4

Rehandshaking can be triggered by either side at any point during the connection. It doesn't really have anything directly to do with session resumption. So yes, if you want your application to be reliable, you should be prepared to handle both SSL_WANT_WRITE and SSL_WANT_READ no matter whether you are currently reading or writing.


4

The code link you posted is for the server-side of the handshake (there is a few places this will likely be used in Chrome such as remote debugging and as a proxy for extensions). If you really want use the new HyBi-07 protocol version you can try using this branch of web-socket-js that I made. Once Chrome switch to the new protocol, web-socket-js will ...


4

You are confusing bytes and characters. What the specification says is that you should send eight null bytes, not eight times the character "0" (which is chr(48)): message = (chr(19) + "BitTorrent protocol" + 8 * chr(0) + # <--- here self.getInfoHash(torrentCont) + self.peer_id) # in case of ...


4

I used text2pcap to load your capture into wireshark. If you enable TCP checksum validation and absolute sequence numbers, you will see a bad TCP checksum in your chip’s SYN-ACK packet. Also, the chip starting at absolute sequence number 0 is very weak.


4

I solved the problem today by reverting to an earlier version of socket.io on the server-side (an earlier version of the socket.io Node module). Perhaps the protocol changed? To do this: Delete the socket.io folder in your node_modules folder. On the console type: npm install socket.io@0.9.16 That should do it... it worked for me :) (obviously ...


4

accept() does not initiate a handshake, it merely returns the accepted socket. The handshake is initiated when you start performing I/O on the accepted socket. This is documented behavior: http://docs.oracle.com/javase/7/docs/api/javax/net/ssl/SSLSocket.html The initial handshake on this connection can be initiated in one of three ways: ...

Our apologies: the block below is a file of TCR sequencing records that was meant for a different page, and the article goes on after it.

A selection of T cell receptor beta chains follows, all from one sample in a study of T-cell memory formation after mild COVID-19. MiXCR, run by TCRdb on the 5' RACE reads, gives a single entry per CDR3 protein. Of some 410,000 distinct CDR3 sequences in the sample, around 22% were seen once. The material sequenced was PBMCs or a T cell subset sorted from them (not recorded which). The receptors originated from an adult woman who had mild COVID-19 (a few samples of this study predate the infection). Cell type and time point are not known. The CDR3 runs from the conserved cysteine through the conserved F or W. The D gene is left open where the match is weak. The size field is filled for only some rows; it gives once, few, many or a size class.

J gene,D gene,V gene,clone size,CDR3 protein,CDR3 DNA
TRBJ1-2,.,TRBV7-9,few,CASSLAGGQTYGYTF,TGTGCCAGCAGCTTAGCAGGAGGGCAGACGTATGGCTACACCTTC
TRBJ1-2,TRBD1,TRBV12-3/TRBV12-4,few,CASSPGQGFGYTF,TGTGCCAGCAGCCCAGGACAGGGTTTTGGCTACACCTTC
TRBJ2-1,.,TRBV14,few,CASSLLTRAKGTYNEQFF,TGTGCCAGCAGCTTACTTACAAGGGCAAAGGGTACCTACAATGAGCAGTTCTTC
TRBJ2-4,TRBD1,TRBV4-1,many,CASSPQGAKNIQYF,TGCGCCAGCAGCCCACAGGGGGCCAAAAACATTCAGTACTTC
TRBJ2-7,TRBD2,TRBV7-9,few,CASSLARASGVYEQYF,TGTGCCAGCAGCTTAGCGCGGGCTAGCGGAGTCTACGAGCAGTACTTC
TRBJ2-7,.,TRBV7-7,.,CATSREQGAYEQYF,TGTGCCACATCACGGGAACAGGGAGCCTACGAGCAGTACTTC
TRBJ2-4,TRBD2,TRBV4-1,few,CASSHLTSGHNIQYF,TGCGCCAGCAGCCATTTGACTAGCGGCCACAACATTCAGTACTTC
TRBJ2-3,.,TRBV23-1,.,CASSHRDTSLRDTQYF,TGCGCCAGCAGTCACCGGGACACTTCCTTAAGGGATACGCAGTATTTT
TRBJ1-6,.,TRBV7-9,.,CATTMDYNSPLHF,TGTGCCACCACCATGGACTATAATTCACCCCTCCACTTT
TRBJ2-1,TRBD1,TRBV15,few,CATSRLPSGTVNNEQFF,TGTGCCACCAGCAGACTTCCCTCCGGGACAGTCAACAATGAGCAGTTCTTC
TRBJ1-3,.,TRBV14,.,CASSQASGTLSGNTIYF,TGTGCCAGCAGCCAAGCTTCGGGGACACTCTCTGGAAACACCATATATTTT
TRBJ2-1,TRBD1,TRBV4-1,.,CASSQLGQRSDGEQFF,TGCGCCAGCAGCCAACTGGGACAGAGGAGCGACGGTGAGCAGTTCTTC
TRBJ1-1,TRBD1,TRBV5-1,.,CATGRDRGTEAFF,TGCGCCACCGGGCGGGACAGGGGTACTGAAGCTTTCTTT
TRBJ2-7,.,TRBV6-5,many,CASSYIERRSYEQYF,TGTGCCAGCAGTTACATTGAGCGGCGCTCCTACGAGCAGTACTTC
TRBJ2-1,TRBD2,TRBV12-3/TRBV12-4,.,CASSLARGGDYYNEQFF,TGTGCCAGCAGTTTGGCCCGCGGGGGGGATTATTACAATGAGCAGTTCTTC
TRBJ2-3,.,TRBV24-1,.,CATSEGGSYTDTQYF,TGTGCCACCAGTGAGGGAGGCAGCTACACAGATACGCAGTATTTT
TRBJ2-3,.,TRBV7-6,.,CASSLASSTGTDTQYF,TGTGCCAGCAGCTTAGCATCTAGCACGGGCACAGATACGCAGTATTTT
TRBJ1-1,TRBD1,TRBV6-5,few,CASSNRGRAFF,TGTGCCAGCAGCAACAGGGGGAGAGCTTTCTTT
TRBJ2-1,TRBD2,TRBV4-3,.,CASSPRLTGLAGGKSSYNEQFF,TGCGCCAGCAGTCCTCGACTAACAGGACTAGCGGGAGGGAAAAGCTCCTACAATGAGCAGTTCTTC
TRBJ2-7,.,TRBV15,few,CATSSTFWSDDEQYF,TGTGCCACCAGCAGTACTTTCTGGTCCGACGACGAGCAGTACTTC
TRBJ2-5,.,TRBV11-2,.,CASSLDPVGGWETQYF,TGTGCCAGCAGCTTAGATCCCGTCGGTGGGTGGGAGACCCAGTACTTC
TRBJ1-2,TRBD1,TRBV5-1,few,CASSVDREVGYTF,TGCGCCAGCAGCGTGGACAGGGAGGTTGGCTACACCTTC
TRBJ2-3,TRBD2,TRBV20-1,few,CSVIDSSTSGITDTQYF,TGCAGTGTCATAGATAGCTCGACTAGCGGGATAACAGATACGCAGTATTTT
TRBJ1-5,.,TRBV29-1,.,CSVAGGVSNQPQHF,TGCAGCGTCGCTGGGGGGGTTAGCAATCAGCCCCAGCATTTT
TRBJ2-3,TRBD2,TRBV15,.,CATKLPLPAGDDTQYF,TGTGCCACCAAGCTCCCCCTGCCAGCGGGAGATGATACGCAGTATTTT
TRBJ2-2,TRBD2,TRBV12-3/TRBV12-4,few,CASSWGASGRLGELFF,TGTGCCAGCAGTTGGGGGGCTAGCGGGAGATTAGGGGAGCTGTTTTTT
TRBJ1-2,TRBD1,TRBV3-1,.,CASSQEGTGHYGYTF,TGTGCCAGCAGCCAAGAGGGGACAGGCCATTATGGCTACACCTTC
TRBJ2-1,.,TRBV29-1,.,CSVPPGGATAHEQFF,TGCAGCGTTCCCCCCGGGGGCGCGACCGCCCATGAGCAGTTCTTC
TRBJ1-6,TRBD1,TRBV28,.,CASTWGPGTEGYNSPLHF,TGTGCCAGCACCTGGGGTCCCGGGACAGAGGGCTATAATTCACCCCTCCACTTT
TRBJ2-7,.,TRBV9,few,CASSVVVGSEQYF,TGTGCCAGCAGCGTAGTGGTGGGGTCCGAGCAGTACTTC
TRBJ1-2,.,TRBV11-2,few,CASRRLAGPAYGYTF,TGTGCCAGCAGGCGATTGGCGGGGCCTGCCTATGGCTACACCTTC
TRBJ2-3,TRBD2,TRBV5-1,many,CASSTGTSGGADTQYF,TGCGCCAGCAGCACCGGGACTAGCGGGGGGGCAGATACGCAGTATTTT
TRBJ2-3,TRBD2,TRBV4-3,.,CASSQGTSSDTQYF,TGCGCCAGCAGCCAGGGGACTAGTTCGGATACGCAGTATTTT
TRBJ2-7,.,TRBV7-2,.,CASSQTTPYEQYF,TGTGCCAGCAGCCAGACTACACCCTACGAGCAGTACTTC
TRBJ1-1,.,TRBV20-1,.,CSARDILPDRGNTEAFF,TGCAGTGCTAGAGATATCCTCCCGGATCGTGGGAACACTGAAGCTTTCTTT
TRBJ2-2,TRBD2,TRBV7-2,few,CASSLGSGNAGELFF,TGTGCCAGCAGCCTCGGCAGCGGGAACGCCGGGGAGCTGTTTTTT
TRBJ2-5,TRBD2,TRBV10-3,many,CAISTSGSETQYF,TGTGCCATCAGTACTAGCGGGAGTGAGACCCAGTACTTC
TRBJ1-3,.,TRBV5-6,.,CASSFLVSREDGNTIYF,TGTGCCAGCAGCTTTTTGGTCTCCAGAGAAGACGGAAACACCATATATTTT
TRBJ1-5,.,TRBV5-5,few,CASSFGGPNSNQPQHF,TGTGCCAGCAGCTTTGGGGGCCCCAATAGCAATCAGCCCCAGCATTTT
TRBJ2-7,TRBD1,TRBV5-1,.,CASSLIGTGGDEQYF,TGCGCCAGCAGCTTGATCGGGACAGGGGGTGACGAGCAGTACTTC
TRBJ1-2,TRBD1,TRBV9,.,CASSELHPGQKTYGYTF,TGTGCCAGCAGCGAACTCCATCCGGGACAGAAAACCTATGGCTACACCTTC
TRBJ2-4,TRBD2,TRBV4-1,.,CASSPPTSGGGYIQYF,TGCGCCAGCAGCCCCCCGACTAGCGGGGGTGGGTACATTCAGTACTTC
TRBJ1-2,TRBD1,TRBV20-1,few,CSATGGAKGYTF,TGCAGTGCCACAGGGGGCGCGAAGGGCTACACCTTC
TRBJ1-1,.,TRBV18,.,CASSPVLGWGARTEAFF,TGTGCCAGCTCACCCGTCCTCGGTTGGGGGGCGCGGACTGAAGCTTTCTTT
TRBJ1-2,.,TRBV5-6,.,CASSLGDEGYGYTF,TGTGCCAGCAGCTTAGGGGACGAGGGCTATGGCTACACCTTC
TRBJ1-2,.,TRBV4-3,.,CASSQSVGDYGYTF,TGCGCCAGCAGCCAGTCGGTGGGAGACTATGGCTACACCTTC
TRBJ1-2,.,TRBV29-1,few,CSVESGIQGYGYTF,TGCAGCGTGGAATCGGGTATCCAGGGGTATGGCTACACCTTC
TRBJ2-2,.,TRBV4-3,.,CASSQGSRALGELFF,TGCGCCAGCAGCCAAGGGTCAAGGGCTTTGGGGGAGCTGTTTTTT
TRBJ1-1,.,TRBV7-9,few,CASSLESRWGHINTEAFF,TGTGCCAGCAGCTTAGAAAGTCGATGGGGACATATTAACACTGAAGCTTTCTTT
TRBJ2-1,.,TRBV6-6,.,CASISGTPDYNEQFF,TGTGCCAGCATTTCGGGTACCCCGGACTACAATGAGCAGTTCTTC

4

Peer refers to upstream in this case. Just because if we take that peer is a client, that would mean that two SSL handshakes (Client -> nginx, nginx -> upstream) happen simultaneously, which doesn't make sense - client have to establish connection and send a query, and only then nginx can choose appropriate upstream to connect to


3

That's because the ACK field means this when the ACK flag is set: Acknowledgment number (32 bits) – if the ACK flag is set then the value of this field is the next sequence number that the receiver is expecting. If it is not set to (inital sequence number+1), it would be inconsistently mean both ack'ing the SYN (both SYN and ACK flags must be set in ...


3

I could figure this out based on the implementation of the ClientHello.parse method in http://tlslite.cvs.sourceforge.net/viewvc/tlslite/tlslite/tlslite/messages.py?view=markup I am giving two solutions here in Python. IsSSlClientHandshakeSimple is a simple regexp, which can yield some false positives quite easily; IsSslClientHandshake is more complicated: ...


3

You should use a filter to eliminate the influence of the gravity, there is some sort of tutorial on the docs to do so. I did something similar, in my case I was also trying to detect other movements, so your task seems a bit simpler. I can post the code next monday (If I remember). Good luck! I'm editing the answer to add you can use a Sensor ...


3

no IV for cipher indicates that the cipher in use does not require an IV (RC4 is one such cipher, and likely the one chosen here). Edit Per GregS's comment, this a handshake_failure could be caused by the server requesting client authentication, and the client failing to provide a certificate.


3

In the end it turns out that the problem was related to the SNI extension in the JSSE client 1.7. The solution is to disable sending SNI records, before any access to an https location: System.setProperty ("jsse.enableSNIExtension", "false"); Many thanks to eckes for his solution (see SSL handshake alert: unrecognized_name error since upgrade to Java ...


3

Alright, I figured it out by myself... more by desperate testing and some luck, than successful research, which lead to nothing long enough. Instead of using the MAC-adresses and nonces as the strings they were, I had to unhexlify them. I used a2b_hex() #alternatively unhexlify() My final code looks somewhat like this, defs excluded: import ...


3

SSLv3 and TLSv1.x have a compatibility mode in case the client also supports v2 servers, as described in the TLS specification (Backward Compatibility With SSL). Some clients support this. For example Oracle/Sun Java has an SSLv2Hello pseudo-protocol, which uses SSLv2 Hello, but doesn't actually support SSLv2.